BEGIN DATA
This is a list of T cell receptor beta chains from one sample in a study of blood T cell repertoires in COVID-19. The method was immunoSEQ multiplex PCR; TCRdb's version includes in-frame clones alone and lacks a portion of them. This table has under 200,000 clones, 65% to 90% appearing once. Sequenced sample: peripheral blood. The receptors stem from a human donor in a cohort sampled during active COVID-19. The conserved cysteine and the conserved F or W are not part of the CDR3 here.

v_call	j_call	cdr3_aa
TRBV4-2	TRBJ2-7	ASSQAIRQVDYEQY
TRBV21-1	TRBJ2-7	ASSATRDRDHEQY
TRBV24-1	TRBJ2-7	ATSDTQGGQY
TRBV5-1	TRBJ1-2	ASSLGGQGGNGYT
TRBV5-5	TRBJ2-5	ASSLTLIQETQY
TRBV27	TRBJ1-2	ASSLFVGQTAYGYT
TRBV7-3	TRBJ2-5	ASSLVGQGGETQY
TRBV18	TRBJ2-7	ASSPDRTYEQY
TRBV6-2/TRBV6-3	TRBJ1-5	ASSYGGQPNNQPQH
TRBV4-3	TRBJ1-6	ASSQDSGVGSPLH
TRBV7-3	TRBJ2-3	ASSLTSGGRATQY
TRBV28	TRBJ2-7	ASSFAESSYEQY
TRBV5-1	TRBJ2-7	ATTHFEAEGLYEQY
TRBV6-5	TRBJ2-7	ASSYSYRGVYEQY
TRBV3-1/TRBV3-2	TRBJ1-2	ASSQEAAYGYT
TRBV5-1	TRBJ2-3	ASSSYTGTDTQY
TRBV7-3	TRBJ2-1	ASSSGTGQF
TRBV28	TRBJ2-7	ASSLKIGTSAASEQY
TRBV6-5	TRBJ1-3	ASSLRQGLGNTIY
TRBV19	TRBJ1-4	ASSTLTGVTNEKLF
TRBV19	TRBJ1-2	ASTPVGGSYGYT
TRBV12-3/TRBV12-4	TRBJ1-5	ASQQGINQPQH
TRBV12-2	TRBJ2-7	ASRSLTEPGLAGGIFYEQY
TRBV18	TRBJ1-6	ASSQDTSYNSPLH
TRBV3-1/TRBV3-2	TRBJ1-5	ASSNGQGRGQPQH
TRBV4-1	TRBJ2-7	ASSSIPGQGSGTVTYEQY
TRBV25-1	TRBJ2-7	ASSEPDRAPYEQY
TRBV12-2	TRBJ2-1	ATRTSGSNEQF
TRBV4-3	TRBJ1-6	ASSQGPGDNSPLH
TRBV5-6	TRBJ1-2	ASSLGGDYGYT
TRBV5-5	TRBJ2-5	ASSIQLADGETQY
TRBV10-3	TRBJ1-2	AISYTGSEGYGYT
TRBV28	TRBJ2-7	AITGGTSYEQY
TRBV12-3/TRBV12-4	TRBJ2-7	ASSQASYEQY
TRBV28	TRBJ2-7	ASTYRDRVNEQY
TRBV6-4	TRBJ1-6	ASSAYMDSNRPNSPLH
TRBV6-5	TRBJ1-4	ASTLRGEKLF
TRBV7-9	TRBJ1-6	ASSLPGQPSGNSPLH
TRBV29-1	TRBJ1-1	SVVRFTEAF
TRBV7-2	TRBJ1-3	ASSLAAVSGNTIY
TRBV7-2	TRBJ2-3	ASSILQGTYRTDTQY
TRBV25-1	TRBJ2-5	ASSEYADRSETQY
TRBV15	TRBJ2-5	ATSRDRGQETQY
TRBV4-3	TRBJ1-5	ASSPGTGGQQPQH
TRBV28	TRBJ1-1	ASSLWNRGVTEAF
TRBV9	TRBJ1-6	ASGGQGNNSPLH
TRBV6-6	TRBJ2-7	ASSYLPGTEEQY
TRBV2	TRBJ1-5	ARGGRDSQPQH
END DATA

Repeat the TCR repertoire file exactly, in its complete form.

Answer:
This is a list of T cell receptor beta chains from one sample in a study of blood T cell repertoires in COVID-19. The method was immunoSEQ multiplex PCR; TCRdb's version includes in-frame clones alone and lacks a portion of them. This table has under 200,000 clones, 65% to 90% appearing once. Sequenced sample: peripheral blood. The receptors stem from a human donor in a cohort sampled during active COVID-19. The conserved cysteine and the conserved F or W are not part of the CDR3 here.

v_call	j_call	cdr3_aa
TRBV4-2	TRBJ2-7	ASSQAIRQVDYEQY
TRBV21-1	TRBJ2-7	ASSATRDRDHEQY
TRBV24-1	TRBJ2-7	ATSDTQGGQY
TRBV5-1	TRBJ1-2	ASSLGGQGGNGYT
TRBV5-5	TRBJ2-5	ASSLTLIQETQY
TRBV27	TRBJ1-2	ASSLFVGQTAYGYT
TRBV7-3	TRBJ2-5	ASSLVGQGGETQY
TRBV18	TRBJ2-7	ASSPDRTYEQY
TRBV6-2/TRBV6-3	TRBJ1-5	ASSYGGQPNNQPQH
TRBV4-3	TRBJ1-6	ASSQDSGVGSPLH
TRBV7-3	TRBJ2-3	ASSLTSGGRATQY
TRBV28	TRBJ2-7	ASSFAESSYEQY
TRBV5-1	TRBJ2-7	ATTHFEAEGLYEQY
TRBV6-5	TRBJ2-7	ASSYSYRGVYEQY
TRBV3-1/TRBV3-2	TRBJ1-2	ASSQEAAYGYT
TRBV5-1	TRBJ2-3	ASSSYTGTDTQY
TRBV7-3	TRBJ2-1	ASSSGTGQF
TRBV28	TRBJ2-7	ASSLKIGTSAASEQY
TRBV6-5	TRBJ1-3	ASSLRQGLGNTIY
TRBV19	TRBJ1-4	ASSTLTGVTNEKLF
TRBV19	TRBJ1-2	ASTPVGGSYGYT
TRBV12-3/TRBV12-4	TRBJ1-5	ASQQGINQPQH
TRBV12-2	TRBJ2-7	ASRSLTEPGLAGGIFYEQY
TRBV18	TRBJ1-6	ASSQDTSYNSPLH
TRBV3-1/TRBV3-2	TRBJ1-5	ASSNGQGRGQPQH
TRBV4-1	TRBJ2-7	ASSSIPGQGSGTVTYEQY
TRBV25-1	TRBJ2-7	ASSEPDRAPYEQY
TRBV12-2	TRBJ2-1	ATRTSGSNEQF
TRBV4-3	TRBJ1-6	ASSQGPGDNSPLH
TRBV5-6	TRBJ1-2	ASSLGGDYGYT
TRBV5-5	TRBJ2-5	ASSIQLADGETQY
TRBV10-3	TRBJ1-2	AISYTGSEGYGYT
TRBV28	TRBJ2-7	AITGGTSYEQY
TRBV12-3/TRBV12-4	TRBJ2-7	ASSQASYEQY
TRBV28	TRBJ2-7	ASTYRDRVNEQY
TRBV6-4	TRBJ1-6	ASSAYMDSNRPNSPLH
TRBV6-5	TRBJ1-4	ASTLRGEKLF
TRBV7-9	TRBJ1-6	ASSLPGQPSGNSPLH
TRBV29-1	TRBJ1-1	SVVRFTEAF
TRBV7-2	TRBJ1-3	ASSLAAVSGNTIY
TRBV7-2	TRBJ2-3	ASSILQGTYRTDTQY
TRBV25-1	TRBJ2-5	ASSEYADRSETQY
TRBV15	TRBJ2-5	ATSRDRGQETQY
TRBV4-3	TRBJ1-5	ASSPGTGGQQPQH
TRBV28	TRBJ1-1	ASSLWNRGVTEAF
TRBV9	TRBJ1-6	ASGGQGNNSPLH
TRBV6-6	TRBJ2-7	ASSYLPGTEEQY
TRBV2	TRBJ1-5	ARGGRDSQPQH